#mapmyedu: Assignment Examples

Unsure on where to start on mapping your learning spaces? Below find a few example on how a few individuals tackled the assignment.  You can also always find inspiration by check out #mapmyedu. We are excited to see what you come up with!

Student A: Reflecting on Identity through Voyant and Google Maps

What did I do?

I engaged in free writing as a technique to compile personal data and ideas. I then used this brief writing assignment to create a conceptual map, using Voyant-Cirrus, and a spatial map, using Google Maps.

How did I do it?

  1. I began with a 10-minute free write and I considered these prompts to stimulate my writing:
    1. Where do I go to learn (alone)?
    2. Where do I go to learn (collectively)?
    3. Where do I go before or after learning?
    4. How do I journey from one place to the next? Walk? Bike? Transit? Car?
    5. A day in my life: Where does it begin? Where does it end? Are there significant places I visit in between?
    6. When do I visit particular places? How long am I there?
  2. Using the places, modes of transport, and timeline I developed during the free write, I generated a word cloud in Voyant-Cirrus.
  3. Next, I took my free write, highlighted all of the physical places that appeared, and arrange them in a sequential order. Using Google Maps, I created a personal map of these locations.
  4. Finally, I shared these maps using the hashtag #mapmyedu!

Student B: Food for Thought Map with Voyant and Google Earth Tour Builder

Thinking about place and learning and identity and how these interact, I decided to map my learning place according to the places on campus that I eat. As busy student (or conference goer, in this case) I am often eating and reading in close proximity. What, how, and when I eat affects my brain, and thus my capacity to learn!

I jumped into mapping right away using Google Earth Tour Builder, thinking about the places that I’ve eaten and what I’ve learned there/what type of learning I’ve done there. I chose to use Google Earth Tour Builder, which allowed me to drop pins and add annotations to a “tour” that can be shared and followed linearly. I got really into adding annotations, videos, and links to my locations — my learning expanded far beyond the physical place I was considering, but was kind of “rooted” in my experiences at the places I was writing about. One thing that I was disappointed about was the fact that Google Earth Tour Builder is rather linear and fixed — I’m not able to ask others to add their own annotations or comments.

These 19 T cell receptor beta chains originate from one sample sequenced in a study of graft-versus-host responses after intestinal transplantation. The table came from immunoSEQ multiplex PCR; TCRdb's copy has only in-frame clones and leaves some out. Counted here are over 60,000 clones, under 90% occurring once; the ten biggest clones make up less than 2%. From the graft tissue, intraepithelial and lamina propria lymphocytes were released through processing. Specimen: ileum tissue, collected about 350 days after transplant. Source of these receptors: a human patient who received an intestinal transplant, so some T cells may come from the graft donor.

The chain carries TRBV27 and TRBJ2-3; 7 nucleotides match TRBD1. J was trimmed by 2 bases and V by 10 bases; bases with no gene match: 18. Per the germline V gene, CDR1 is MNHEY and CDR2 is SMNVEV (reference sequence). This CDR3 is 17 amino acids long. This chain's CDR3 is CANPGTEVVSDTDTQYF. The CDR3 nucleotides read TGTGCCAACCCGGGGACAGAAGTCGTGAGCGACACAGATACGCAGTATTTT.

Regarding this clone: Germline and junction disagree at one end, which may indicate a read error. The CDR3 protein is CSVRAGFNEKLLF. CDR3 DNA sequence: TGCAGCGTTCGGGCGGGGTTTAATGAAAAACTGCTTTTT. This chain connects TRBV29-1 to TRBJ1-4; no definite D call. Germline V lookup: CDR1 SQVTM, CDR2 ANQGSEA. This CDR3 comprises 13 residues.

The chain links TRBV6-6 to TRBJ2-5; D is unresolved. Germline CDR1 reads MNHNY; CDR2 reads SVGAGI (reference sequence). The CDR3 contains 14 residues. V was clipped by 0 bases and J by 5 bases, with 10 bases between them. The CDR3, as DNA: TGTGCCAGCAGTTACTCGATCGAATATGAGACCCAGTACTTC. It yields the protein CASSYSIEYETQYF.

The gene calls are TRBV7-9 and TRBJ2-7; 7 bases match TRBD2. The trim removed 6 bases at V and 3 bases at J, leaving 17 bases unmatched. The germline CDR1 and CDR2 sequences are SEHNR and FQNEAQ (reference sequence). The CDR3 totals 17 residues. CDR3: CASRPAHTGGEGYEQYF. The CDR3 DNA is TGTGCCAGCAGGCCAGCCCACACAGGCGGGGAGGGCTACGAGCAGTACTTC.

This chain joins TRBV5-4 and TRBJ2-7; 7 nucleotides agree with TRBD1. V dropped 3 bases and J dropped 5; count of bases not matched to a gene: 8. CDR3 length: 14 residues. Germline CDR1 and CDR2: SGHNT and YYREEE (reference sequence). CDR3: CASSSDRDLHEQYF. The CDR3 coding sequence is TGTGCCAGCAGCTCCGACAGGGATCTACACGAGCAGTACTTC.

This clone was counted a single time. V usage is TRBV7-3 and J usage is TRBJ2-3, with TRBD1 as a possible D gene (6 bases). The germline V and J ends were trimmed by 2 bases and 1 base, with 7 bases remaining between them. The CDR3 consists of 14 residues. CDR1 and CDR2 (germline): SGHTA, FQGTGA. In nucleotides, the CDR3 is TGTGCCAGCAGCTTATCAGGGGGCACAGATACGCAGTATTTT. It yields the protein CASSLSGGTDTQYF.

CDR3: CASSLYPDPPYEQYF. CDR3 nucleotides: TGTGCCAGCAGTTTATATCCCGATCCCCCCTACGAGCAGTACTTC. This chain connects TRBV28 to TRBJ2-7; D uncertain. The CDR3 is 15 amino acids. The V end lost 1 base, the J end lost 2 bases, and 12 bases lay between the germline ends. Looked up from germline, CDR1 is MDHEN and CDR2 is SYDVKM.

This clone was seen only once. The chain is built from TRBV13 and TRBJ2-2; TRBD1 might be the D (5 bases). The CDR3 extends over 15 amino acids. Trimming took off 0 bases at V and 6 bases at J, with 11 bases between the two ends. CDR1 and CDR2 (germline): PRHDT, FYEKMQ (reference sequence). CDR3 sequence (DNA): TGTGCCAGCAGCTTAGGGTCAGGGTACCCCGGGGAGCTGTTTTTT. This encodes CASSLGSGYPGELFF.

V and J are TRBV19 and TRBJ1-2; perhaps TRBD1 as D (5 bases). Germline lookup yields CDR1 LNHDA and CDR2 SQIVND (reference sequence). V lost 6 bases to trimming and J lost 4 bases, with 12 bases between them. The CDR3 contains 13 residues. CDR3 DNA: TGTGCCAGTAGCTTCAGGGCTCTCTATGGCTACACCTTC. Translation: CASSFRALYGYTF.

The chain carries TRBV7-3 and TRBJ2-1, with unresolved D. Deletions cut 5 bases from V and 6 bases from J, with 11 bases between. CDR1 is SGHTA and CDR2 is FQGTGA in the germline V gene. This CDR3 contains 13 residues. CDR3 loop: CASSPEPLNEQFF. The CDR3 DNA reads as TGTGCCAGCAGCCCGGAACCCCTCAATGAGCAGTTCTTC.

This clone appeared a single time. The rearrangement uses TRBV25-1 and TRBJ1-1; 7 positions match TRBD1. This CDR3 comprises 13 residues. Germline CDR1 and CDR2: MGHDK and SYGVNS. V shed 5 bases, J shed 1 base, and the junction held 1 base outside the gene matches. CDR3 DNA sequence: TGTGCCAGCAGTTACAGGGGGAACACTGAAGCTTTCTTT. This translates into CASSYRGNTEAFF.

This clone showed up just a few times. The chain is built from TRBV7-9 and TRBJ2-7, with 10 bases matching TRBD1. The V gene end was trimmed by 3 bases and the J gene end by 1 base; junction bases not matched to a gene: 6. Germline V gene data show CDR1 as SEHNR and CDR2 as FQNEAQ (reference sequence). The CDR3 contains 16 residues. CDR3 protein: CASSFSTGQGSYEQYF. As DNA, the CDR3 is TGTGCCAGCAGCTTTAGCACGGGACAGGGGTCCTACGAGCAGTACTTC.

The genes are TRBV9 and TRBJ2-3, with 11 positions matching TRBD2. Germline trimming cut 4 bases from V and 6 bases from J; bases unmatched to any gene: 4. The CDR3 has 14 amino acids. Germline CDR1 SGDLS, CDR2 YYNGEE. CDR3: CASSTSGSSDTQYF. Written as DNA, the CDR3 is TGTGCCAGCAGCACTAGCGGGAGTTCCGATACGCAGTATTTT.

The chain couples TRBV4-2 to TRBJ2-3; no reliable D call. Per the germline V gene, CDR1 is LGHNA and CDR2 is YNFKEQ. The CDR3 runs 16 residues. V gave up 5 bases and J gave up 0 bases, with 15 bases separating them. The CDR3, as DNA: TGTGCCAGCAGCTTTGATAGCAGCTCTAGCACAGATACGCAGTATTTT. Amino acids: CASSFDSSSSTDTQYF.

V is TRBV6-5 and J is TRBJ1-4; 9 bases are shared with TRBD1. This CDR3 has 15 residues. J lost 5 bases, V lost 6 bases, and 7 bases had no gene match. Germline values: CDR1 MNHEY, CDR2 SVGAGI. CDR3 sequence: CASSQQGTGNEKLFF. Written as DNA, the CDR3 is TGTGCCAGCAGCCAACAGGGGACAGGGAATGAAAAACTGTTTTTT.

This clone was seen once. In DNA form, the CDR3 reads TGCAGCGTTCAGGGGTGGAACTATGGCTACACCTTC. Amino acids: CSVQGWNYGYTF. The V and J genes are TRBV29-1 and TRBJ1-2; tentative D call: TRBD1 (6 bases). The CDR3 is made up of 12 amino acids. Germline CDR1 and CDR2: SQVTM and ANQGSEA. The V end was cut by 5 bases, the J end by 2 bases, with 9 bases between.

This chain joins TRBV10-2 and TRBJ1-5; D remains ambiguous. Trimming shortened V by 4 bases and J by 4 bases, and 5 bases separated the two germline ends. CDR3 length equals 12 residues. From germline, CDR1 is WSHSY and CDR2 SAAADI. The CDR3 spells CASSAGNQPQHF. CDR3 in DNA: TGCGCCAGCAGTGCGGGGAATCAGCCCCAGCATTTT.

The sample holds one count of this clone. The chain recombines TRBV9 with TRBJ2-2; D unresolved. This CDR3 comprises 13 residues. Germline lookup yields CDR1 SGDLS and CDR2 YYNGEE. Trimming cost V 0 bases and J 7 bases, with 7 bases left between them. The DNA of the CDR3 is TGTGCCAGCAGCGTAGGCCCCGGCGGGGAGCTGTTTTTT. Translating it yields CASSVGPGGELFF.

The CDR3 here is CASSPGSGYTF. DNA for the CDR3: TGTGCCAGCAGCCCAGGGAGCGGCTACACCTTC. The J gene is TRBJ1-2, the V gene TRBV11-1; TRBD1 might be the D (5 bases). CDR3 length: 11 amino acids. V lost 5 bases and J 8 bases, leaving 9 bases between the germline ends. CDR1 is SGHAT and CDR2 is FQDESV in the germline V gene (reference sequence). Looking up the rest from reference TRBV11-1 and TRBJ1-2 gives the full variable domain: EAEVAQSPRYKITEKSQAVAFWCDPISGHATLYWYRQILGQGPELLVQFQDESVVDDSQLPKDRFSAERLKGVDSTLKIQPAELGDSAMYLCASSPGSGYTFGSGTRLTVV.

Next, I cut and pasted the text of these annotations and put them into Voyant to see the frequency of the words I’d used.  It was really interesting to see the proximity of the words to each other — of course, reading and eating-related words like food emerged as prominent and close. Indeed, in my mind, eating and reading analogies abound!  Finally, I shared both maps as different tweets using #mapmyedu.

I’ve not yet completed the entire reflection part of the assignment, but this exercise definitely help me feel more connected to the physical place I’m learning in this week. I’ve also been thinking about how food is very much a part of a place’s identity and how that roots us (or not) and might become a part of our own identity, too. The exercise also let me far beyond this campus — to other places and thought. I feel very lucky that I’ve been able to experience, through this assignment, to consider these different “places” as part of my learning.

Student C: Voyant and Canva

For the assignment, I started thinking about my daily routine and, through a 10 minute free-writing, I was able to describe what I do and where I go on a regular day. As a bilingual and Spanish teacher,  “translanguaging” is part of my daily writing and, since I decided to create my first conceptual map using Voyant (you just need to copy and paste your text – less than a minute!), it was very engaging to visually be able to see how I used my linguistic repertoire.

For my second map, after my brief writing assignment, I thought about the diverse identities that I perform and my daily experience around my learning environment. By creating a relational map using Canva, I was able to connect the different environments and identities. It was really easy to create this map following the instructions (After creating an account, I just simply chose a template in which I was able to modify colors, shapes, and lines. I added different labels and I had a  Venn diagram!).

Finally, I shared both maps using the hashtag #mapmyedu!